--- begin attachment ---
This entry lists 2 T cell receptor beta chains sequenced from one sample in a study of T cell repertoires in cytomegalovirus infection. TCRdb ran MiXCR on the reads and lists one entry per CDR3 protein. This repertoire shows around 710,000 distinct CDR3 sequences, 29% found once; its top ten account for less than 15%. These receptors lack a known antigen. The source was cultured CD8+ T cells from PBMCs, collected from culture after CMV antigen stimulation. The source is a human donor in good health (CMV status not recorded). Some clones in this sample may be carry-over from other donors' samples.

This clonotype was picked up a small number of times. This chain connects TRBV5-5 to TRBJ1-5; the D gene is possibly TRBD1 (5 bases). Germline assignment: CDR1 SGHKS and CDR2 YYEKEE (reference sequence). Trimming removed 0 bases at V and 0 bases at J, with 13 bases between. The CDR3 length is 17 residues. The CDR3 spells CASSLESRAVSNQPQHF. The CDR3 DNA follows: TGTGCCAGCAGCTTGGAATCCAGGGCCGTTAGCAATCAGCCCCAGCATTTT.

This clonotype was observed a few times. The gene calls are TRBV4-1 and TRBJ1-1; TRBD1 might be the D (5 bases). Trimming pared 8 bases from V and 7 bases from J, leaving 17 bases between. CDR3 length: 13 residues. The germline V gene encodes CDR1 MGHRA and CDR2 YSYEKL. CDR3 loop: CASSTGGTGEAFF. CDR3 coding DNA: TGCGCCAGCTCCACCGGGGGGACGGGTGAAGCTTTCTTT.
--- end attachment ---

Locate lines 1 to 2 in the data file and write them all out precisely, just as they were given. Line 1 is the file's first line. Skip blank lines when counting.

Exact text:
This entry lists 2 T cell receptor beta chains sequenced from one sample in a study of T cell repertoires in cytomegalovirus infection. TCRdb ran MiXCR on the reads and lists one entry per CDR3 protein. This repertoire shows around 710,000 distinct CDR3 sequences, 29% found once; its top ten account for less than 15%. These receptors lack a known antigen. The source was cultured CD8+ T cells from PBMCs, collected from culture after CMV antigen stimulation. The source is a human donor in good health (CMV status not recorded). Some clones in this sample may be carry-over from other donors' samples.

This clonotype was picked up a small number of times. This chain connects TRBV5-5 to TRBJ1-5; the D gene is possibly TRBD1 (5 bases). Germline assignment: CDR1 SGHKS and CDR2 YYEKEE (reference sequence). Trimming removed 0 bases at V and 0 bases at J, with 13 bases between. The CDR3 length is 17 residues. The CDR3 spells CASSLESRAVSNQPQHF. The CDR3 DNA follows: TGTGCCAGCAGCTTGGAATCCAGGGCCGTTAGCAATCAGCCCCAGCATTTT.